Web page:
“I got a second chance, ras. I didn't have to be here talking tuh allyuh. God forbid, I could have been in jail, or on the block smoking with a real big belly and three gold teeth in my mouth. Be a leader. Don't be a follower.”
For close to an hour, on Wednesday, Keston Bledman shared his life with a group of form three boys at St James Government Secondary, urging them to stay away from a life of thuggery.

Adorned with gold and tattoos, Bledman has the look that would instil fear in many. And he admitted to the young students that he once lived a life to suit that image.

Sport, however, gave him the opportunity to turn a new leaf, and he is now a double Olympic silver medallist and one of the fastest Trinidad and Tobago sprinters ever.

“You don't have to be a sportsman. Not everybody good in books. Not everybody good in sports. You don't have to learn everything, but learn something. Do trade, ras. Dancing, do something, anything positive. Make yuh school proud.
“I do real stupidness, and I don't want you to make the mistakes I made. But I got a second chance. I play badman in school, but when police come, I praying: 'I don't want to get expel, don't want to get held. Lord Jesus, I would go to church Sunday'.”

Bledman's motivational speech was powerful, the 28-year-old track star reaching the teenagers by communicating with them in their own language.

“I talking in allyuh terms. I young. All de wetman and wetgyul who I knew in school, if you see them on the road now, they are nobody. I'm being real with you. When I see wetmen on the side of the road now, it's 'Oh Bledman, gi meh something nah'.

“In school,” he continued, “I had all the fancy JanSport, with nothing inside my bag.”

Bledman warned the pupils about deceitful friends.

“I had this friend who was on badness, and one day I happened to go into the school library and he was in a corner hiding, doing work.”

The Pleasantville Secondary past pupil also shared about a “friend” who left him stranded in Port of Spain.

No money to travel home

“We went up to Youthfest at the (Queen's Park) Savannah. This fella I went with, he got real drunk. I took care of him. My girlfriend at the time begged me to leave with her. But no, I stayed with my friend. I would have put my head on a block that he would not have left me.”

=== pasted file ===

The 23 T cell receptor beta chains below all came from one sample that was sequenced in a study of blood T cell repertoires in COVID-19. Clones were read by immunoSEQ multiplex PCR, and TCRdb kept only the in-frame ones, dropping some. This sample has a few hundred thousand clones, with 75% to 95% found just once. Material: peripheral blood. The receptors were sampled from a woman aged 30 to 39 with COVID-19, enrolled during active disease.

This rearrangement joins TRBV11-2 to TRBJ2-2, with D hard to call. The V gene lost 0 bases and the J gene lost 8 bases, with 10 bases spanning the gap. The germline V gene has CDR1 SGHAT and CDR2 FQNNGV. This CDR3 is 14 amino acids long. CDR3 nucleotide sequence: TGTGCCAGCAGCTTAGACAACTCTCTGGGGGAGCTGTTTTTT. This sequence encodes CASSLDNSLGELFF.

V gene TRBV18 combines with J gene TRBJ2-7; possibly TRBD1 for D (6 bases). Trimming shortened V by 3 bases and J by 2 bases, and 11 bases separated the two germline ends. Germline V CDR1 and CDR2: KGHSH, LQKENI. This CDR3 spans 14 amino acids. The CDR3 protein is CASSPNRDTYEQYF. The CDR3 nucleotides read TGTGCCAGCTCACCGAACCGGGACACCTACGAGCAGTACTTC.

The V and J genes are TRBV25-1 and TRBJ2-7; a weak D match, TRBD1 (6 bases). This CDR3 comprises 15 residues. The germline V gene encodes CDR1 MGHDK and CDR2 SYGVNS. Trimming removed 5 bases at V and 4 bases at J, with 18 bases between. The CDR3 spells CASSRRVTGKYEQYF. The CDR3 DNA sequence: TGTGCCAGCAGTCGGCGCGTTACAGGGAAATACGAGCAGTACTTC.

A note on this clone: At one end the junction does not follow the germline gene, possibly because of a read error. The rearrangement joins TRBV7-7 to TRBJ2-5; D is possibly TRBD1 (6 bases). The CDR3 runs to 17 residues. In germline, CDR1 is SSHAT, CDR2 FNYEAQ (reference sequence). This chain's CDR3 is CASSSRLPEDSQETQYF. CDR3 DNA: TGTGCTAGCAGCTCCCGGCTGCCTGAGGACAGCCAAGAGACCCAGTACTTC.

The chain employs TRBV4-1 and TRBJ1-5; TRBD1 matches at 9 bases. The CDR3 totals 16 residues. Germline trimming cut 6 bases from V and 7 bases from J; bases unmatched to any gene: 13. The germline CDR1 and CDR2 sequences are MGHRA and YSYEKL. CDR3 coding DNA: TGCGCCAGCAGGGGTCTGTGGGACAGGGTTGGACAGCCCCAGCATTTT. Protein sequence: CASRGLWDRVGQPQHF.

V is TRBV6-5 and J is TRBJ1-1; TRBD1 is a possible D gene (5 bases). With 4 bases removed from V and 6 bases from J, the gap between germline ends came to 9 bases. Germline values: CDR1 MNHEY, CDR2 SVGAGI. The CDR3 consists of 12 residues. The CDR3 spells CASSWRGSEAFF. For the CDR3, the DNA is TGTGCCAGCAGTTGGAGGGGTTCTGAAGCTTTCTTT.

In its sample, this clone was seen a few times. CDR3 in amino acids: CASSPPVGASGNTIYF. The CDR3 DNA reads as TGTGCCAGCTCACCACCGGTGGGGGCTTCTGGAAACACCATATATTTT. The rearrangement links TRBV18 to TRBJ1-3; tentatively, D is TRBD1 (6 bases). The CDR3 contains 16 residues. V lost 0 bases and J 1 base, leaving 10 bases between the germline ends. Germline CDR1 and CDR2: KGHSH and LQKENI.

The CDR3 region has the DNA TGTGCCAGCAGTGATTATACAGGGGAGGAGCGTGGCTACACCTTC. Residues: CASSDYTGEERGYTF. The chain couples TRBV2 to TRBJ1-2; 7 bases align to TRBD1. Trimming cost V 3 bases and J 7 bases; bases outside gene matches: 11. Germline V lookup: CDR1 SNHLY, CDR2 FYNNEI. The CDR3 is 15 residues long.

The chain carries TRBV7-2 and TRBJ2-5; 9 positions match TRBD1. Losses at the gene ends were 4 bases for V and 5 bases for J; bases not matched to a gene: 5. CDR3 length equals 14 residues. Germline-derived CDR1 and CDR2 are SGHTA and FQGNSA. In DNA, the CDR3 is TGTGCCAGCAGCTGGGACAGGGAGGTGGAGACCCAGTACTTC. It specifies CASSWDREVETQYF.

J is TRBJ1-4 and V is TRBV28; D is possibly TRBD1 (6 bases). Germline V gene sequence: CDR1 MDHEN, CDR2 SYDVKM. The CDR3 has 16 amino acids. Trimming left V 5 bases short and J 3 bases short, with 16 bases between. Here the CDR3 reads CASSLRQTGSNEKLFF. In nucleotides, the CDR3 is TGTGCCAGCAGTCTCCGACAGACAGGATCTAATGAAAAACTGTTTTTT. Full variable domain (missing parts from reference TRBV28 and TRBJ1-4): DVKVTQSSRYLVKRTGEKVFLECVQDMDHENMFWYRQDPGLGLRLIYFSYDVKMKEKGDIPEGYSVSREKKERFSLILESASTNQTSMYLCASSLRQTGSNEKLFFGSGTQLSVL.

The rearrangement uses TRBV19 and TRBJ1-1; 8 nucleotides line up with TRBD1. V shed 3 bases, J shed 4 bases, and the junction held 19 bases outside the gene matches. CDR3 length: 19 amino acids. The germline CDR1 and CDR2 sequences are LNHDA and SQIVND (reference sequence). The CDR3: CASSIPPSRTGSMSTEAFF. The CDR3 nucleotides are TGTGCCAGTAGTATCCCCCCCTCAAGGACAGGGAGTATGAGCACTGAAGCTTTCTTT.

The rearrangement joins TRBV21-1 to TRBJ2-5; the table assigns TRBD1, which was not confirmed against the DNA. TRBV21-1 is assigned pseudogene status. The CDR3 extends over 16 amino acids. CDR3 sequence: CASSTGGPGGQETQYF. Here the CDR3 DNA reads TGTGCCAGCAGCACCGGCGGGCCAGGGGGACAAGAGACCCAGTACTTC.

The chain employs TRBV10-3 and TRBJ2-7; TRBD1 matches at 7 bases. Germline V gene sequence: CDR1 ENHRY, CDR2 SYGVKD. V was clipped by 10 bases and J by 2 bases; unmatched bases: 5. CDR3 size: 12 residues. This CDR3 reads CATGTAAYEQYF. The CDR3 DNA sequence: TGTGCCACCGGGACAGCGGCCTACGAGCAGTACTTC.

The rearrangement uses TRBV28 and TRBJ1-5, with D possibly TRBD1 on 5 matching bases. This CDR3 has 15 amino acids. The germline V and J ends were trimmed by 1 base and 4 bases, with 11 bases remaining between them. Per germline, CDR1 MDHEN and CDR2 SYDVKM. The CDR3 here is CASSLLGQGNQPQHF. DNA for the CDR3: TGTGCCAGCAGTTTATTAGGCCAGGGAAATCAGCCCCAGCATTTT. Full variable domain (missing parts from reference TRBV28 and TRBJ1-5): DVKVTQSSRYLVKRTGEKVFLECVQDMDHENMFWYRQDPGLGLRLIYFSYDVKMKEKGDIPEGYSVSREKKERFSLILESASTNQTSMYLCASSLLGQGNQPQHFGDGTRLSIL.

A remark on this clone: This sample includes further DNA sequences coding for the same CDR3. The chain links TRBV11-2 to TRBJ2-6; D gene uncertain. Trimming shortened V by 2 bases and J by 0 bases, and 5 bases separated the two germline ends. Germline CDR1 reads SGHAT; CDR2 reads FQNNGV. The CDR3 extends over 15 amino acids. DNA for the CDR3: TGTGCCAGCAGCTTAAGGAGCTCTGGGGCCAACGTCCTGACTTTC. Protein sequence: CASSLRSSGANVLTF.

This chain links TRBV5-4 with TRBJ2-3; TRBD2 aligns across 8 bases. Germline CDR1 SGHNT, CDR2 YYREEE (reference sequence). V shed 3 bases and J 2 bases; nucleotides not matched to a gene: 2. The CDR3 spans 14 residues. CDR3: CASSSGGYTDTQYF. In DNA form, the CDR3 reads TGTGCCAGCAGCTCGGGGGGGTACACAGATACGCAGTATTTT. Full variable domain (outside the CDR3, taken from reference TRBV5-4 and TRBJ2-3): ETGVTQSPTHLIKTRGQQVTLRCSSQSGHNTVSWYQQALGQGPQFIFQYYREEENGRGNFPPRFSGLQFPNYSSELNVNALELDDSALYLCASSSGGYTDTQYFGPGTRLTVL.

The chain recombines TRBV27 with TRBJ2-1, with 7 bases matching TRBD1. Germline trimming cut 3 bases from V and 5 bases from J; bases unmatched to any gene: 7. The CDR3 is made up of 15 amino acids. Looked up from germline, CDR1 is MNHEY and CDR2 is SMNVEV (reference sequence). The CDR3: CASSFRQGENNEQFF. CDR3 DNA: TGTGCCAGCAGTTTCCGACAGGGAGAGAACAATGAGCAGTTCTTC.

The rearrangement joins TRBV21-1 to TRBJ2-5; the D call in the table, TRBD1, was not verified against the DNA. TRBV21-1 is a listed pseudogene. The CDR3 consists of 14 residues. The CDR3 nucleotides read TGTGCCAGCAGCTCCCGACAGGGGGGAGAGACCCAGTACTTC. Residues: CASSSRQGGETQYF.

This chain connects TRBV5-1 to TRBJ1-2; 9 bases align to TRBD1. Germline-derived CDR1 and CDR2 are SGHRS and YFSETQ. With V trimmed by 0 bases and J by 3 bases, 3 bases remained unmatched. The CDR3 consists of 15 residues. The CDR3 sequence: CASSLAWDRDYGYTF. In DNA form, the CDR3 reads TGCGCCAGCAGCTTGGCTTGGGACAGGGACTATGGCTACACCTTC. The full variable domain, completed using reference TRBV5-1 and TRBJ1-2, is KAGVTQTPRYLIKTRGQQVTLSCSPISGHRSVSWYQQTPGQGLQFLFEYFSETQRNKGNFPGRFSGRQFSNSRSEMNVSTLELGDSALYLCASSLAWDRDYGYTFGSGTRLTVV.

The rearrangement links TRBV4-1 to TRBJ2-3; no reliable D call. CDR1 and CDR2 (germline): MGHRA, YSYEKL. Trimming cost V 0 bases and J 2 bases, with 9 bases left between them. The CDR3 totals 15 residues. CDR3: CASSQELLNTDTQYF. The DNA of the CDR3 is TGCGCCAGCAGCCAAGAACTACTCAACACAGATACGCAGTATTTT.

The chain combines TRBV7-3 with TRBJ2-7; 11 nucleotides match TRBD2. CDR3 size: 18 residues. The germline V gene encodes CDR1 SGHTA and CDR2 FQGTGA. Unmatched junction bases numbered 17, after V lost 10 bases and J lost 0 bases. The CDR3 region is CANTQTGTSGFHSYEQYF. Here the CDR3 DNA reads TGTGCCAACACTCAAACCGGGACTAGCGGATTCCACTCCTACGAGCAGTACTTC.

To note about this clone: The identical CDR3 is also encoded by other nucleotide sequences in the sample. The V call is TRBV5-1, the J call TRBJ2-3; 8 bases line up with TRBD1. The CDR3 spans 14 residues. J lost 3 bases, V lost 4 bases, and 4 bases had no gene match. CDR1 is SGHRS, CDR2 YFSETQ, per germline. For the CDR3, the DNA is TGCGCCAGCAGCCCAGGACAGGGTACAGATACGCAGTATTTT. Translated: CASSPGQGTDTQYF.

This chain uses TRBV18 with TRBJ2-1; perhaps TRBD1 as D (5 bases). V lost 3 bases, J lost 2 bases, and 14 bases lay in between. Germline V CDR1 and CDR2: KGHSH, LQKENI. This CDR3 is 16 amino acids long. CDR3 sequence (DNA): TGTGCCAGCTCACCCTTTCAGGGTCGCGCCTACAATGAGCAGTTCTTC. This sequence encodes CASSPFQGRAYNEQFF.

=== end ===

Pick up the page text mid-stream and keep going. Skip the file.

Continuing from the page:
Well, Bledman would have lost his head. The southerner was left in the capital city by his friend, with no money to travel home.

“To show you how blessed I am, I found $80 on the ground. The next day, two men who I had beaten up before came home to ask my father if I reached home. But the man who left me in town, my bredren, up to now he has not enquired if I reached home. You might consider someone, but that person might not consider you.”

Bledman also cautioned the teens about using social media to market themselves as badmen.

“Don't go on Instagram to pose and call yourself 'Short Boss' and that sort of thing. When it's time to get a job, the employers are going to go on Facebook and Instagram and other social media to learn about you.

“If you end up working at JTA or any supermarket, you're getting $900 per week. Or at KFC, $700 per week. And you know about Prada shoes and those kind of brands, it's $3,000.”

Bledman told the St James Secondary pupils there will always be people who fight you down and judge you. He insisted, though, that revenge is not an option.

“You might want to get back at them, but punish them by making something of yourself. I punish them when they buy the Express and I'm on the front page, the centre page, the back page.”

'I took badness into track and field'

Bledman said that earlier in his athletics career, he lacked an appreciation of his role as an ambassador. “I took badness into track and field. When I went abroad to meets, anybody want war, I ready. But it's not just yourself you're representing. It's your country, your family.”

Bledman shared with the boys that he was the victim of robbery in South Trinidad, making the point that a badman image does not insulate you from the criminal scourge.

'Robbed $80,000 in gold'

“I lost about $80,000 in gold. I was liming with a cousin, and a man came up to me and calmly said 'this is a robbery'. Thinking it was a bredren, I didn't take him on, but then I realised I don't know that face and he had a gun. So, I got to give him.”

Though Bledman's quip at the end of the account elicited a laugh, the young audience understood the gravity of the situation.

“If it was a outta timing man who really really really wanted me, he would have shot me in meh foot dread, and that would have been the end of Keston Bledman.”

Fortunately, there are more chapters to be written in the Keston Bledman story, his invaluable service to country continuing on and off the track.